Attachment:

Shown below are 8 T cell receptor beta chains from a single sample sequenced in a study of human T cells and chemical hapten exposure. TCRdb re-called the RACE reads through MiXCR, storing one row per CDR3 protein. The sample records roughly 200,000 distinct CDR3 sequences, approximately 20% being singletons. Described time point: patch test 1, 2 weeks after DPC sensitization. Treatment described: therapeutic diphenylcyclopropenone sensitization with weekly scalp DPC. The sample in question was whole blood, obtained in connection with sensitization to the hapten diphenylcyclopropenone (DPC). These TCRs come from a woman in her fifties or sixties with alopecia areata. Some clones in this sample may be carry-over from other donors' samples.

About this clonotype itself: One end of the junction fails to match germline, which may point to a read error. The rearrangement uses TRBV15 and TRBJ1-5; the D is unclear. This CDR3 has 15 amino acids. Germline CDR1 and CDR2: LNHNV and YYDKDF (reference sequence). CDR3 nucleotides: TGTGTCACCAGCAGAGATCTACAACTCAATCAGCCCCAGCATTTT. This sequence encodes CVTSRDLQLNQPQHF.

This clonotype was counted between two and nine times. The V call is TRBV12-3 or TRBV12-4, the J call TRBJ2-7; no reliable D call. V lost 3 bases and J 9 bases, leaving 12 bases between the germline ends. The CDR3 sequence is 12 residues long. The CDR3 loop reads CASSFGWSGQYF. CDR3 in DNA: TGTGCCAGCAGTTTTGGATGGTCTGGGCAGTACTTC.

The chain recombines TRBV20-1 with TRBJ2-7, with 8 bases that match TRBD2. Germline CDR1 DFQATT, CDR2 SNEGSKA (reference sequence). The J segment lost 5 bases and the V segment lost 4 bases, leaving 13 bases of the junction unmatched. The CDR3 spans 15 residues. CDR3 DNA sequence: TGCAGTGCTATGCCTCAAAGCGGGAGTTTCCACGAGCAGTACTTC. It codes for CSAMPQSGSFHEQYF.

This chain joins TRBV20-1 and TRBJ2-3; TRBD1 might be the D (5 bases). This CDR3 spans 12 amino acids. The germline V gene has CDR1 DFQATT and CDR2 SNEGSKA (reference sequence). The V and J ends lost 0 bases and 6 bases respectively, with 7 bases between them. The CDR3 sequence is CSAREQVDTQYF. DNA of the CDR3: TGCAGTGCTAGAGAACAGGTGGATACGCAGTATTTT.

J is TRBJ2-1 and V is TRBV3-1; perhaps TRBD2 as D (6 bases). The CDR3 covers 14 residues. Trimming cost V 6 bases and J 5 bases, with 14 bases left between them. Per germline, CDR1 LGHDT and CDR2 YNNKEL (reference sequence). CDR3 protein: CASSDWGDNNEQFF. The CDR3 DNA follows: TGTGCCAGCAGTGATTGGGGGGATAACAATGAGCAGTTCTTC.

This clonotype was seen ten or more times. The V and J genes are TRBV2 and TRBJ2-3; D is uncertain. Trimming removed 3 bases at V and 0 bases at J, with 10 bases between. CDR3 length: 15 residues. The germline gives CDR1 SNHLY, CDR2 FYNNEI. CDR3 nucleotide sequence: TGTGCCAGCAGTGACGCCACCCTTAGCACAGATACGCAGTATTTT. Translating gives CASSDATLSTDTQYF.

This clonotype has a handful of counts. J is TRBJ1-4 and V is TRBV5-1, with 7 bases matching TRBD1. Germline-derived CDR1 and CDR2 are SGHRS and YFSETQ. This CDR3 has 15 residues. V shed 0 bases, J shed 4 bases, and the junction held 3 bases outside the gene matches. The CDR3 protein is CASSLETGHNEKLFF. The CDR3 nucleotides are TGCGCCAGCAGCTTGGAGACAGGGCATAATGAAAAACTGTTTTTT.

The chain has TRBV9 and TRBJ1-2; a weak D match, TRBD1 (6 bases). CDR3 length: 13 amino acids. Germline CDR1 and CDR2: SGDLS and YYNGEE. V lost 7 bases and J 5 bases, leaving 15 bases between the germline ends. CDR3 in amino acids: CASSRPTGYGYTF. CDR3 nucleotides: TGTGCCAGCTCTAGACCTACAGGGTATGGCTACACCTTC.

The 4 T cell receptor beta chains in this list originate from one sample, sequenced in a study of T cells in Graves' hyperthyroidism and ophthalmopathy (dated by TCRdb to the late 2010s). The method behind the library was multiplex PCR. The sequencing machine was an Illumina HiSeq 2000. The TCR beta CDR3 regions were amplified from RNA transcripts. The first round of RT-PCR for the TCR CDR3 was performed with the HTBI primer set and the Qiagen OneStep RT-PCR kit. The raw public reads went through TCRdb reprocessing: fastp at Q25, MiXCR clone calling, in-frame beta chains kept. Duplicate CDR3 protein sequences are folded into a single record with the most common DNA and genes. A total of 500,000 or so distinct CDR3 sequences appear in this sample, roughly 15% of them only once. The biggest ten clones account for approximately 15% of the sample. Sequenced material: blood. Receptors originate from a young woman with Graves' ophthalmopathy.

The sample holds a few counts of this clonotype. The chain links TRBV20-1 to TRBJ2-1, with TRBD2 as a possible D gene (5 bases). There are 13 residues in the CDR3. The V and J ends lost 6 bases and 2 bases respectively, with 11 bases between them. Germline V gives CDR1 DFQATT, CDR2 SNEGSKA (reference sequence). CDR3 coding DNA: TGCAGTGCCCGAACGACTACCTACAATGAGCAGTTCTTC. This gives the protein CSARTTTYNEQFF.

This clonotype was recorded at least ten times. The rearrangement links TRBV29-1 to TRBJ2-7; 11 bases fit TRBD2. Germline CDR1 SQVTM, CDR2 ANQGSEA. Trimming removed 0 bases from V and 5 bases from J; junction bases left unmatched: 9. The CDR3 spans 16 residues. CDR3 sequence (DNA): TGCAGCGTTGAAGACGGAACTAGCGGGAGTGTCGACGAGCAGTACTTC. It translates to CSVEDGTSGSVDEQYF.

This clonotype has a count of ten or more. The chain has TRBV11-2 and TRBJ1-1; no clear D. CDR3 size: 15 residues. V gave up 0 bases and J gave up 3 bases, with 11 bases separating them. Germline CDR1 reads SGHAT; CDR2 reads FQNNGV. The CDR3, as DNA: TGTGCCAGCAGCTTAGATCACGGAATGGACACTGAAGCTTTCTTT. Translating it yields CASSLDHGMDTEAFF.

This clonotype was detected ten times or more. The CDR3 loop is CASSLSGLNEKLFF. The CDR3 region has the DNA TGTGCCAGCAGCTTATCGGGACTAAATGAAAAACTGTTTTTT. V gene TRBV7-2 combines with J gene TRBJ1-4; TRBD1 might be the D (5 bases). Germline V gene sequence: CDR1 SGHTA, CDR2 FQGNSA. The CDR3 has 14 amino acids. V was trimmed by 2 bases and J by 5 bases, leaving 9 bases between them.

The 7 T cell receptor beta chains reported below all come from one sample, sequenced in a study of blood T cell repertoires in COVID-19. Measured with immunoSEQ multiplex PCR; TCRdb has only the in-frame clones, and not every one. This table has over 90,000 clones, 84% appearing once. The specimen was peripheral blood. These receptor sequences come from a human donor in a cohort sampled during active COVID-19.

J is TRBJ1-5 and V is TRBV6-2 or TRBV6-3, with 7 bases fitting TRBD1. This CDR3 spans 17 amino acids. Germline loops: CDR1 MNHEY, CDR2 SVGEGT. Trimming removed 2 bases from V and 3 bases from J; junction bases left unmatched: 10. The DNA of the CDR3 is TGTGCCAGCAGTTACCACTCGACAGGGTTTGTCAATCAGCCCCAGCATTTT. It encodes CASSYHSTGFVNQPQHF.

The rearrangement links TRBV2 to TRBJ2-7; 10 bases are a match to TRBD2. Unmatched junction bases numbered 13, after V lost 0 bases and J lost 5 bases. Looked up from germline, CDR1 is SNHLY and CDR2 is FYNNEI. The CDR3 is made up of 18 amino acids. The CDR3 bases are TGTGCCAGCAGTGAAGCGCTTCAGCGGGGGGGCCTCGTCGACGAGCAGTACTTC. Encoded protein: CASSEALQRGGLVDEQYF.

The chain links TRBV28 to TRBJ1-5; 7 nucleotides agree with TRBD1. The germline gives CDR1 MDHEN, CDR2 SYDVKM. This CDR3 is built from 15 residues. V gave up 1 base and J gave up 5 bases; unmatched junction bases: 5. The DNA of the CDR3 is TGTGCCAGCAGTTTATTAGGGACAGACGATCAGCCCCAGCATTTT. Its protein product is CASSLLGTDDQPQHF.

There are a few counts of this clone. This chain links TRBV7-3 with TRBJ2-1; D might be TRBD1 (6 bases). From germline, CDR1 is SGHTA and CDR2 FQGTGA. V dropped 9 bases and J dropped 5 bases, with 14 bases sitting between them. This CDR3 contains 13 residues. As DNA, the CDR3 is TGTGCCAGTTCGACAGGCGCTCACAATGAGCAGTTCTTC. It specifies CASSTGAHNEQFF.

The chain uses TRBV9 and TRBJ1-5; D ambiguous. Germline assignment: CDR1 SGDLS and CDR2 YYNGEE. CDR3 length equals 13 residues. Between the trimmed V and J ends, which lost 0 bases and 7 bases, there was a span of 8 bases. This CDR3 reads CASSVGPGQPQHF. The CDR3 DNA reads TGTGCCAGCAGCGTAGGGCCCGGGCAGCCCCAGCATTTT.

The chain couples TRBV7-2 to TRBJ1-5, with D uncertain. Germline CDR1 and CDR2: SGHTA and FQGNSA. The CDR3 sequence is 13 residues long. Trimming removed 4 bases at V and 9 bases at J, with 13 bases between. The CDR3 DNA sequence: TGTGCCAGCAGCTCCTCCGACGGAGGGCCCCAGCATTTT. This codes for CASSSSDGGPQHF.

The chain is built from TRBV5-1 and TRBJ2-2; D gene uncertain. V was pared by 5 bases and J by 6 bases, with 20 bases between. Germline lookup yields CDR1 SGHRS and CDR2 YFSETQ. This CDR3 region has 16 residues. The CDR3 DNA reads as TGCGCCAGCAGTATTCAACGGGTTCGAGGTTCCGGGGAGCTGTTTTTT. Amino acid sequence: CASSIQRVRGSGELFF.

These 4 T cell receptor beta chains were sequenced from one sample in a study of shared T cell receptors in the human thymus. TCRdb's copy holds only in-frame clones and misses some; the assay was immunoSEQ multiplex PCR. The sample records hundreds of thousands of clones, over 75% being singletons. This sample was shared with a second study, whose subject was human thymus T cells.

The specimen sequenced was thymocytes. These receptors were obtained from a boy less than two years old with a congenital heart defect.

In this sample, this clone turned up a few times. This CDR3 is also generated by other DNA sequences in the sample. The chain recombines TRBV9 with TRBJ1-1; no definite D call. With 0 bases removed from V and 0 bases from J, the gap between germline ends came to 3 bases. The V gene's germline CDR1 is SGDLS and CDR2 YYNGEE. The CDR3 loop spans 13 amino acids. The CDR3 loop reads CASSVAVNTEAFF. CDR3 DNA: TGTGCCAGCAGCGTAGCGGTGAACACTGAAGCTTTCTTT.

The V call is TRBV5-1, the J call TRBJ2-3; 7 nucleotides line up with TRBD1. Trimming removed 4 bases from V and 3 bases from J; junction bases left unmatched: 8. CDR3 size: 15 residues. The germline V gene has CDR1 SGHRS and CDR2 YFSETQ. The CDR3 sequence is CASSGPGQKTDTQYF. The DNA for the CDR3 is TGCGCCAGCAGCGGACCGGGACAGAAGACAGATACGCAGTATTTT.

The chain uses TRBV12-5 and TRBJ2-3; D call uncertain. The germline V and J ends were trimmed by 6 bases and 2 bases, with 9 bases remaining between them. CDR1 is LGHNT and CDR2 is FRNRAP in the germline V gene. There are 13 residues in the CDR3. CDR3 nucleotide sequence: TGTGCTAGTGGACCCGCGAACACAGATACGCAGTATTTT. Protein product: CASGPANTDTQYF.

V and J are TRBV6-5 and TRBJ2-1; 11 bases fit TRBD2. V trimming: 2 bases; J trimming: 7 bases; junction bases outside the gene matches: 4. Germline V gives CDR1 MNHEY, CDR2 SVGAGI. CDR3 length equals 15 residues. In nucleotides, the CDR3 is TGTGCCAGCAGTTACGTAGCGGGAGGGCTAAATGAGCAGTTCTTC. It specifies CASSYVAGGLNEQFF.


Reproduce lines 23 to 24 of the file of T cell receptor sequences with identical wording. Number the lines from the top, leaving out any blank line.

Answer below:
These 4 T cell receptor beta chains were sequenced from one sample in a study of shared T cell receptors in the human thymus. TCRdb's copy holds only in-frame clones and misses some; the assay was immunoSEQ multiplex PCR. The sample records hundreds of thousands of clones, over 75% being singletons. This sample was shared with a second study, whose subject was human thymus T cells.

The specimen sequenced was thymocytes. These receptors were obtained from a boy less than two years old with a congenital heart defect.